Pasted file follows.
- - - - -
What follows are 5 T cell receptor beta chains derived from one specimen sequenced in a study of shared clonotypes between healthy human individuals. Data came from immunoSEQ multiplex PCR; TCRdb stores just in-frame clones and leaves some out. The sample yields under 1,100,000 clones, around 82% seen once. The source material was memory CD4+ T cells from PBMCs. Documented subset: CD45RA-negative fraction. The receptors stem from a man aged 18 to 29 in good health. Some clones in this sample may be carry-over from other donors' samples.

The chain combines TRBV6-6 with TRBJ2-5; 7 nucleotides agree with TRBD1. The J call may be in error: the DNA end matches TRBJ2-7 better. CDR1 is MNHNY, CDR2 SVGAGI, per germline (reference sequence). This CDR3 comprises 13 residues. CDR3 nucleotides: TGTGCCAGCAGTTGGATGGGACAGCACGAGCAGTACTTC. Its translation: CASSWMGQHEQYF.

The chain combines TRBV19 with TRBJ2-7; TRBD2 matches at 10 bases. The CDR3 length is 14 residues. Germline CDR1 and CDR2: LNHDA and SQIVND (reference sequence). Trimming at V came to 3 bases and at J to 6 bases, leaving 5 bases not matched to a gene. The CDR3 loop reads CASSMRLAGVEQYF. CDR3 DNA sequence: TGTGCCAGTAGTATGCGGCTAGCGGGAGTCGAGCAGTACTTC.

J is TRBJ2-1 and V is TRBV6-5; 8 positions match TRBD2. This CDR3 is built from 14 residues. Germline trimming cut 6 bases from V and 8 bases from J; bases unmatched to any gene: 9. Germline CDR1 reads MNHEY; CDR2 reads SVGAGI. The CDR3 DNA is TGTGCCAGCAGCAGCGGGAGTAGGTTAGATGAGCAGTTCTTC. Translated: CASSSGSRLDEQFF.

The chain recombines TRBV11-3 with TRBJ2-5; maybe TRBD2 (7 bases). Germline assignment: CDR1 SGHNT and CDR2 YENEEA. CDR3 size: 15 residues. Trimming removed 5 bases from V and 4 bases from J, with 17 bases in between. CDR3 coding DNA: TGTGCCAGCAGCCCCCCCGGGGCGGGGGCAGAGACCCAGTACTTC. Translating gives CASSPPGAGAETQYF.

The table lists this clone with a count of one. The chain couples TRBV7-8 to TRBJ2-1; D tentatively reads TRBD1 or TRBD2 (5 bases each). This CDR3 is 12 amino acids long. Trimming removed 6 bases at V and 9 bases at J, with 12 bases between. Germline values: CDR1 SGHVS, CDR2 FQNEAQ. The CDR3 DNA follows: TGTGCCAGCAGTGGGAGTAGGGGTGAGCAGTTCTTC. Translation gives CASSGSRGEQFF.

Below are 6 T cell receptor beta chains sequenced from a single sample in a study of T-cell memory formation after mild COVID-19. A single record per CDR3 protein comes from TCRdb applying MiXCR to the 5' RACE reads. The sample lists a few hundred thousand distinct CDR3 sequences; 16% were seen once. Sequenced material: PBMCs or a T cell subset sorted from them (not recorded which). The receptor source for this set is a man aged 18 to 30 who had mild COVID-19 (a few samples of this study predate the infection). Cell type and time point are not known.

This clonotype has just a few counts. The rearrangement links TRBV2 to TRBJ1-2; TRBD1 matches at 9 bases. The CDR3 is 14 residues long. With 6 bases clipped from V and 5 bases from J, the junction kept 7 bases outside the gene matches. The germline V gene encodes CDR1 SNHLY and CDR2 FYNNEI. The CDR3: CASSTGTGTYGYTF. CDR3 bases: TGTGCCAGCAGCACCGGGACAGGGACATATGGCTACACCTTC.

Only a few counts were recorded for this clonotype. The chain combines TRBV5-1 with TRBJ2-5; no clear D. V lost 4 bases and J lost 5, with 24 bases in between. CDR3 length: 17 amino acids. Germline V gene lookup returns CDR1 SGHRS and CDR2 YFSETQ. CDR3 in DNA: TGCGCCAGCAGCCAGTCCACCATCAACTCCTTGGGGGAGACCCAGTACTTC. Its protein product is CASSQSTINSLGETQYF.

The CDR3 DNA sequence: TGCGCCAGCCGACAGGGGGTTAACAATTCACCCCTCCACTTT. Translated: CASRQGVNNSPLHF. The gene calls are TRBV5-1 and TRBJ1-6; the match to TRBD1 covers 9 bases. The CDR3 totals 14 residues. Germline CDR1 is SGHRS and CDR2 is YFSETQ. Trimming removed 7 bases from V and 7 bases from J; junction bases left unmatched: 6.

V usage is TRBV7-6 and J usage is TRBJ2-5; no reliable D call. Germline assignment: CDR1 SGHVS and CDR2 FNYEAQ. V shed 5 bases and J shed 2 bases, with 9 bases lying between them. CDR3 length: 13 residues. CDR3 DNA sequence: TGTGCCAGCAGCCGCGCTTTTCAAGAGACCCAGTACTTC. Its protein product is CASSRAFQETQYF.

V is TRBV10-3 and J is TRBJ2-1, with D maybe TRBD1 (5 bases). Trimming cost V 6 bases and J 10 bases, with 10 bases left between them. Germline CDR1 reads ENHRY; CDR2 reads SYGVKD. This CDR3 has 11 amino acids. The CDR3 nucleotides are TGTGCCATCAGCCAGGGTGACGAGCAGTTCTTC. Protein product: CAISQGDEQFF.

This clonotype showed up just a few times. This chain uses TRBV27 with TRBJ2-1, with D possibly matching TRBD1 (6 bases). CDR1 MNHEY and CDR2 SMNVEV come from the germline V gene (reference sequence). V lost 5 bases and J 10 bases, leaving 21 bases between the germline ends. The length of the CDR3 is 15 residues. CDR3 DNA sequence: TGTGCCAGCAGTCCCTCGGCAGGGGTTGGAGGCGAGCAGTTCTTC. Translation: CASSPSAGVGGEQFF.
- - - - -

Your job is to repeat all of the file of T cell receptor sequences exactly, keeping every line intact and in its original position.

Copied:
What follows are 5 T cell receptor beta chains derived from one specimen sequenced in a study of shared clonotypes between healthy human individuals. Data came from immunoSEQ multiplex PCR; TCRdb stores just in-frame clones and leaves some out. The sample yields under 1,100,000 clones, around 82% seen once. The source material was memory CD4+ T cells from PBMCs. Documented subset: CD45RA-negative fraction. The receptors stem from a man aged 18 to 29 in good health. Some clones in this sample may be carry-over from other donors' samples.

The chain combines TRBV6-6 with TRBJ2-5; 7 nucleotides agree with TRBD1. The J call may be in error: the DNA end matches TRBJ2-7 better. CDR1 is MNHNY, CDR2 SVGAGI, per germline (reference sequence). This CDR3 comprises 13 residues. CDR3 nucleotides: TGTGCCAGCAGTTGGATGGGACAGCACGAGCAGTACTTC. Its translation: CASSWMGQHEQYF.

The chain combines TRBV19 with TRBJ2-7; TRBD2 matches at 10 bases. The CDR3 length is 14 residues. Germline CDR1 and CDR2: LNHDA and SQIVND (reference sequence). Trimming at V came to 3 bases and at J to 6 bases, leaving 5 bases not matched to a gene. The CDR3 loop reads CASSMRLAGVEQYF. CDR3 DNA sequence: TGTGCCAGTAGTATGCGGCTAGCGGGAGTCGAGCAGTACTTC.

J is TRBJ2-1 and V is TRBV6-5; 8 positions match TRBD2. This CDR3 is built from 14 residues. Germline trimming cut 6 bases from V and 8 bases from J; bases unmatched to any gene: 9. Germline CDR1 reads MNHEY; CDR2 reads SVGAGI. The CDR3 DNA is TGTGCCAGCAGCAGCGGGAGTAGGTTAGATGAGCAGTTCTTC. Translated: CASSSGSRLDEQFF.

The chain recombines TRBV11-3 with TRBJ2-5; maybe TRBD2 (7 bases). Germline assignment: CDR1 SGHNT and CDR2 YENEEA. CDR3 size: 15 residues. Trimming removed 5 bases from V and 4 bases from J, with 17 bases in between. CDR3 coding DNA: TGTGCCAGCAGCCCCCCCGGGGCGGGGGCAGAGACCCAGTACTTC. Translating gives CASSPPGAGAETQYF.

The table lists this clone with a count of one. The chain couples TRBV7-8 to TRBJ2-1; D tentatively reads TRBD1 or TRBD2 (5 bases each). This CDR3 is 12 amino acids long. Trimming removed 6 bases at V and 9 bases at J, with 12 bases between. Germline values: CDR1 SGHVS, CDR2 FQNEAQ. The CDR3 DNA follows: TGTGCCAGCAGTGGGAGTAGGGGTGAGCAGTTCTTC. Translation gives CASSGSRGEQFF.

Below are 6 T cell receptor beta chains sequenced from a single sample in a study of T-cell memory formation after mild COVID-19. A single record per CDR3 protein comes from TCRdb applying MiXCR to the 5' RACE reads. The sample lists a few hundred thousand distinct CDR3 sequences; 16% were seen once. Sequenced material: PBMCs or a T cell subset sorted from them (not recorded which). The receptor source for this set is a man aged 18 to 30 who had mild COVID-19 (a few samples of this study predate the infection). Cell type and time point are not known.

This clonotype has just a few counts. The rearrangement links TRBV2 to TRBJ1-2; TRBD1 matches at 9 bases. The CDR3 is 14 residues long. With 6 bases clipped from V and 5 bases from J, the junction kept 7 bases outside the gene matches. The germline V gene encodes CDR1 SNHLY and CDR2 FYNNEI. The CDR3: CASSTGTGTYGYTF. CDR3 bases: TGTGCCAGCAGCACCGGGACAGGGACATATGGCTACACCTTC.

Only a few counts were recorded for this clonotype. The chain combines TRBV5-1 with TRBJ2-5; no clear D. V lost 4 bases and J lost 5, with 24 bases in between. CDR3 length: 17 amino acids. Germline V gene lookup returns CDR1 SGHRS and CDR2 YFSETQ. CDR3 in DNA: TGCGCCAGCAGCCAGTCCACCATCAACTCCTTGGGGGAGACCCAGTACTTC. Its protein product is CASSQSTINSLGETQYF.

The CDR3 DNA sequence: TGCGCCAGCCGACAGGGGGTTAACAATTCACCCCTCCACTTT. Translated: CASRQGVNNSPLHF. The gene calls are TRBV5-1 and TRBJ1-6; the match to TRBD1 covers 9 bases. The CDR3 totals 14 residues. Germline CDR1 is SGHRS and CDR2 is YFSETQ. Trimming removed 7 bases from V and 7 bases from J; junction bases left unmatched: 6.

V usage is TRBV7-6 and J usage is TRBJ2-5; no reliable D call. Germline assignment: CDR1 SGHVS and CDR2 FNYEAQ. V shed 5 bases and J shed 2 bases, with 9 bases lying between them. CDR3 length: 13 residues. CDR3 DNA sequence: TGTGCCAGCAGCCGCGCTTTTCAAGAGACCCAGTACTTC. Its protein product is CASSRAFQETQYF.

V is TRBV10-3 and J is TRBJ2-1, with D maybe TRBD1 (5 bases). Trimming cost V 6 bases and J 10 bases, with 10 bases left between them. Germline CDR1 reads ENHRY; CDR2 reads SYGVKD. This CDR3 has 11 amino acids. The CDR3 nucleotides are TGTGCCATCAGCCAGGGTGACGAGCAGTTCTTC. Protein product: CAISQGDEQFF.

This clonotype showed up just a few times. This chain uses TRBV27 with TRBJ2-1, with D possibly matching TRBD1 (6 bases). CDR1 MNHEY and CDR2 SMNVEV come from the germline V gene (reference sequence). V lost 5 bases and J 10 bases, leaving 21 bases between the germline ends. The length of the CDR3 is 15 residues. CDR3 DNA sequence: TGTGCCAGCAGTCCCTCGGCAGGGGTTGGAGGCGAGCAGTTCTTC. Translation: CASSPSAGVGGEQFF.